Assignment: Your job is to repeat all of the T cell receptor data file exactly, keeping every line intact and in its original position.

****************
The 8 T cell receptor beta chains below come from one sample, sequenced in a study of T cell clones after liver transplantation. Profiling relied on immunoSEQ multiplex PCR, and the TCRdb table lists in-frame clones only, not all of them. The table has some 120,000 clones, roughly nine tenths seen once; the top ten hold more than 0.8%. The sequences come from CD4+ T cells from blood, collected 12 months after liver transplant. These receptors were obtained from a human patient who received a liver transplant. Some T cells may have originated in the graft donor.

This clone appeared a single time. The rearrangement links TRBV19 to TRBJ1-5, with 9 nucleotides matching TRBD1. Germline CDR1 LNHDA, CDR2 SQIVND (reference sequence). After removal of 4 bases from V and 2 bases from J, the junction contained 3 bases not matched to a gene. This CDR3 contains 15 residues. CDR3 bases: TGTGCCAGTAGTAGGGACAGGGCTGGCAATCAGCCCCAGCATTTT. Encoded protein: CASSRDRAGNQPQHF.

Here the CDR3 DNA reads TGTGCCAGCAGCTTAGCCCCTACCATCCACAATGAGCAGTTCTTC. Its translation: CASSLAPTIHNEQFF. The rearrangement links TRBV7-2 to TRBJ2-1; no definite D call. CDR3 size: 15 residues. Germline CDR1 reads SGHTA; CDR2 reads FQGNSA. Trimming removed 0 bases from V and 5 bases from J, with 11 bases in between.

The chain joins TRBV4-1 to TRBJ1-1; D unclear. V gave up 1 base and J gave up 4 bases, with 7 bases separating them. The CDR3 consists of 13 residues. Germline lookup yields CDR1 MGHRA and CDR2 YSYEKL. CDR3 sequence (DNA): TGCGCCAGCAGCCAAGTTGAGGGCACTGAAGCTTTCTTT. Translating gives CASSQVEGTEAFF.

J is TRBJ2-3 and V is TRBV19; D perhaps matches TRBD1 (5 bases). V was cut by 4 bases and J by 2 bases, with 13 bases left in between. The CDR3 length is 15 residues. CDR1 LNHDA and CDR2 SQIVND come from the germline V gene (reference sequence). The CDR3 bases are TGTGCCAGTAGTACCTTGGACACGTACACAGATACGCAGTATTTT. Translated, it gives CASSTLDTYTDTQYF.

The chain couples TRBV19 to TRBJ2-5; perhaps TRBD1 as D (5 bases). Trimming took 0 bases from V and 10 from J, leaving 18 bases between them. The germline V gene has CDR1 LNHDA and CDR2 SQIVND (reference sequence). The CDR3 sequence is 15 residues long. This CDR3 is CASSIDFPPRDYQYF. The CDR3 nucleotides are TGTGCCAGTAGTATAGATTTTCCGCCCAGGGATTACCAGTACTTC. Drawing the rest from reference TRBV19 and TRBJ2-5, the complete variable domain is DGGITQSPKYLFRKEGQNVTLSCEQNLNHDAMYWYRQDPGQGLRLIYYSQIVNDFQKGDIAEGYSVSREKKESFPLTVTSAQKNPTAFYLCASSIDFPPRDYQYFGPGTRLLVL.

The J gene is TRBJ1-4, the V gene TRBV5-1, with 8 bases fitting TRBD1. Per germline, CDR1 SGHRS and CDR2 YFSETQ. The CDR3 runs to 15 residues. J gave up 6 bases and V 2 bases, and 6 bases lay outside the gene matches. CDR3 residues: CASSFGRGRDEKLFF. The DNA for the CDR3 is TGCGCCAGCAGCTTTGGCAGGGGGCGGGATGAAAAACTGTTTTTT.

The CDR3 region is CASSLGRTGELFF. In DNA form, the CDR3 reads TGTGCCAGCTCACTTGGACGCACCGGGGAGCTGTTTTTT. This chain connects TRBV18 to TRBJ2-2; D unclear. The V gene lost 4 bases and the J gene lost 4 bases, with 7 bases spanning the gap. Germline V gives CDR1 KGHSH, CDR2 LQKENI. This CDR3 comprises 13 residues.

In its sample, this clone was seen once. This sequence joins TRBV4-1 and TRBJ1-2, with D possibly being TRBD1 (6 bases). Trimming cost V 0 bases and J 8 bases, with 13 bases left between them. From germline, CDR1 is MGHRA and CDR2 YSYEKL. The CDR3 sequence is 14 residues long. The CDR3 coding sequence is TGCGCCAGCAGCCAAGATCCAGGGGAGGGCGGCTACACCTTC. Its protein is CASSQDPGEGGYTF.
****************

The 8 T cell receptor beta chains below come from one sample, sequenced in a study of T cell clones after liver transplantation. Profiling relied on immunoSEQ multiplex PCR, and the TCRdb table lists in-frame clones only, not all of them. The table has some 120,000 clones, roughly nine tenths seen once; the top ten hold more than 0.8%. The sequences come from CD4+ T cells from blood, collected 12 months after liver transplant. These receptors were obtained from a human patient who received a liver transplant. Some T cells may have originated in the graft donor.

This clone appeared a single time. The rearrangement links TRBV19 to TRBJ1-5, with 9 nucleotides matching TRBD1. Germline CDR1 LNHDA, CDR2 SQIVND (reference sequence). After removal of 4 bases from V and 2 bases from J, the junction contained 3 bases not matched to a gene. This CDR3 contains 15 residues. CDR3 bases: TGTGCCAGTAGTAGGGACAGGGCTGGCAATCAGCCCCAGCATTTT. Encoded protein: CASSRDRAGNQPQHF.

Here the CDR3 DNA reads TGTGCCAGCAGCTTAGCCCCTACCATCCACAATGAGCAGTTCTTC. Its translation: CASSLAPTIHNEQFF. The rearrangement links TRBV7-2 to TRBJ2-1; no definite D call. CDR3 size: 15 residues. Germline CDR1 reads SGHTA; CDR2 reads FQGNSA. Trimming removed 0 bases from V and 5 bases from J, with 11 bases in between.

The chain joins TRBV4-1 to TRBJ1-1; D unclear. V gave up 1 base and J gave up 4 bases, with 7 bases separating them. The CDR3 consists of 13 residues. Germline lookup yields CDR1 MGHRA and CDR2 YSYEKL. CDR3 sequence (DNA): TGCGCCAGCAGCCAAGTTGAGGGCACTGAAGCTTTCTTT. Translating gives CASSQVEGTEAFF.

J is TRBJ2-3 and V is TRBV19; D perhaps matches TRBD1 (5 bases). V was cut by 4 bases and J by 2 bases, with 13 bases left in between. The CDR3 length is 15 residues. CDR1 LNHDA and CDR2 SQIVND come from the germline V gene (reference sequence). The CDR3 bases are TGTGCCAGTAGTACCTTGGACACGTACACAGATACGCAGTATTTT. Translated, it gives CASSTLDTYTDTQYF.

The chain couples TRBV19 to TRBJ2-5; perhaps TRBD1 as D (5 bases). Trimming took 0 bases from V and 10 from J, leaving 18 bases between them. The germline V gene has CDR1 LNHDA and CDR2 SQIVND (reference sequence). The CDR3 sequence is 15 residues long. This CDR3 is CASSIDFPPRDYQYF. The CDR3 nucleotides are TGTGCCAGTAGTATAGATTTTCCGCCCAGGGATTACCAGTACTTC. Drawing the rest from reference TRBV19 and TRBJ2-5, the complete variable domain is DGGITQSPKYLFRKEGQNVTLSCEQNLNHDAMYWYRQDPGQGLRLIYYSQIVNDFQKGDIAEGYSVSREKKESFPLTVTSAQKNPTAFYLCASSIDFPPRDYQYFGPGTRLLVL.

The J gene is TRBJ1-4, the V gene TRBV5-1, with 8 bases fitting TRBD1. Per germline, CDR1 SGHRS and CDR2 YFSETQ. The CDR3 runs to 15 residues. J gave up 6 bases and V 2 bases, and 6 bases lay outside the gene matches. CDR3 residues: CASSFGRGRDEKLFF. The DNA for the CDR3 is TGCGCCAGCAGCTTTGGCAGGGGGCGGGATGAAAAACTGTTTTTT.

The CDR3 region is CASSLGRTGELFF. In DNA form, the CDR3 reads TGTGCCAGCTCACTTGGACGCACCGGGGAGCTGTTTTTT. This chain connects TRBV18 to TRBJ2-2; D unclear. The V gene lost 4 bases and the J gene lost 4 bases, with 7 bases spanning the gap. Germline V gives CDR1 KGHSH, CDR2 LQKENI. This CDR3 comprises 13 residues.

In its sample, this clone was seen once. This sequence joins TRBV4-1 and TRBJ1-2, with D possibly being TRBD1 (6 bases). Trimming cost V 0 bases and J 8 bases, with 13 bases left between them. From germline, CDR1 is MGHRA and CDR2 YSYEKL. The CDR3 sequence is 14 residues long. The CDR3 coding sequence is TGCGCCAGCAGCCAAGATCCAGGGGAGGGCGGCTACACCTTC. Its protein is CASSQDPGEGGYTF.